The Phillies could have limped into this series after the way things went against the Marlins, as they barely survived on Sunday to prevent being swept by their South Florida nemesis.

The bats could have remained cold. Pitching could have failed them. Defense could have been a culprit again and cost them.

Instead, the Phillies came out of the gates swinging and never allowed even one counterpunch from the Brew Crew.

Bryce Leads the Way

At the conclusion of the Marlins series, Bryce Harper said that not only does the team need to be better, but he personally needs to be better. That he didn’t have a good enough series, and that needed to change.

This came following a game when he hit a home run to give the Phillies an early lead that would also prove to be the margin of victory in the game.

In his first at bat against Woodruff, Harper was as good as he could get:

Segura had a hustle play just before Harper’s bomb to beat out a single on a chopper to second base, so instead of Harper hitting another solo shot, this one was of the two-run variety, and gave the Phillies a 2-0 lead before Wheeler even had to throw a pitch.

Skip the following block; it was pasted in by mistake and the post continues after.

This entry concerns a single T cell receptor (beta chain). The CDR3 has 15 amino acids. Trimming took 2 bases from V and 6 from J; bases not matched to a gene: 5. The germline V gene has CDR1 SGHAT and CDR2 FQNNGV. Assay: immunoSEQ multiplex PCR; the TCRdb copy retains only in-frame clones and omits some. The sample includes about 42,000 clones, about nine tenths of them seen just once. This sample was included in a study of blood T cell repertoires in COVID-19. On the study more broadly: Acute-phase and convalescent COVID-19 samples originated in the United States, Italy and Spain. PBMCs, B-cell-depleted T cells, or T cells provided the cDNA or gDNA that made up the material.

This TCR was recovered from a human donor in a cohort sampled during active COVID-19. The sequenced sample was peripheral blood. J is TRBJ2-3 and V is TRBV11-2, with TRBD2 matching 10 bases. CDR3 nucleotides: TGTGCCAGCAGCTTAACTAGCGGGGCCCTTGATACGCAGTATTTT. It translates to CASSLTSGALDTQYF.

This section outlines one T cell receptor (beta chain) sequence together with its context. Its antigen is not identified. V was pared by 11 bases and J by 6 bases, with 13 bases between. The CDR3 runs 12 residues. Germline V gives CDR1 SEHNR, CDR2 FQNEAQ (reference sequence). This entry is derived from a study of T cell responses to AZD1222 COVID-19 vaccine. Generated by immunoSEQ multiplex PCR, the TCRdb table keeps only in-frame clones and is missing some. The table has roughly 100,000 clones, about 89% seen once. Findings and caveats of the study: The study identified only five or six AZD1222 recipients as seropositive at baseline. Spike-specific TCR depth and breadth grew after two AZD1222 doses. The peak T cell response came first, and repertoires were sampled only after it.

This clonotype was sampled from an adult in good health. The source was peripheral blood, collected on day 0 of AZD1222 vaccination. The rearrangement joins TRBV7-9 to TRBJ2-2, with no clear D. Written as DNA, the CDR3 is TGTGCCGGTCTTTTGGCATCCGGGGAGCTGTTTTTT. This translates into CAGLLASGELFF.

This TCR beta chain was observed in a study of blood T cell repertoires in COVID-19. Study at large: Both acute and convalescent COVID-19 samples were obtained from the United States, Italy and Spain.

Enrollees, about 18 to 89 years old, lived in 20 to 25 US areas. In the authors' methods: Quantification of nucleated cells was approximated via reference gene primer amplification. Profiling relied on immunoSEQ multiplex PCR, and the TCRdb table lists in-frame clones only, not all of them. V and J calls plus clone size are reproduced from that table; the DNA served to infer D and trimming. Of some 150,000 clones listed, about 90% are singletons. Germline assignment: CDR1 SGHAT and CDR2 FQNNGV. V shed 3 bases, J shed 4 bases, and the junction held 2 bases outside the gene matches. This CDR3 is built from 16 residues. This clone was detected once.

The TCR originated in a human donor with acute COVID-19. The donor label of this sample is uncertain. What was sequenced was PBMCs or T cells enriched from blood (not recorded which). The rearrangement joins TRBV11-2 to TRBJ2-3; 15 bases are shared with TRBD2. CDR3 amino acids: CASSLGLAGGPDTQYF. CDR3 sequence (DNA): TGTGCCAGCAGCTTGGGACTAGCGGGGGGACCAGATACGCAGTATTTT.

It was Harper’s team-leading 28th homer of the season. He continues to make a late push for NL MVP. He is the only player in the National League with a batting average over .300, an on-base percentage over .400 and a slugging percentage over .500. His slash line for the season right now is something Philadelphia fans aren’t used to: .301/.411/.589/1.001.

The only Phillies in my 47 years on this planet who have put up those types of numbers were Mike Schmidt in the strike-shortened 1981 season (.316/.435/.644/1.080) and Ryan Howard in his legendary 2006 season when he hit 58 home runs (.313/.425/.659/1.084).

And you know what those guys did in those seasons? They won the MVP award.

Giving Wheeler that 2-0 lead allowed him to start the game confidently, and not like a pitcher who needed to be perfect because his team wasn’t hitting for him.

Wheeler Dealing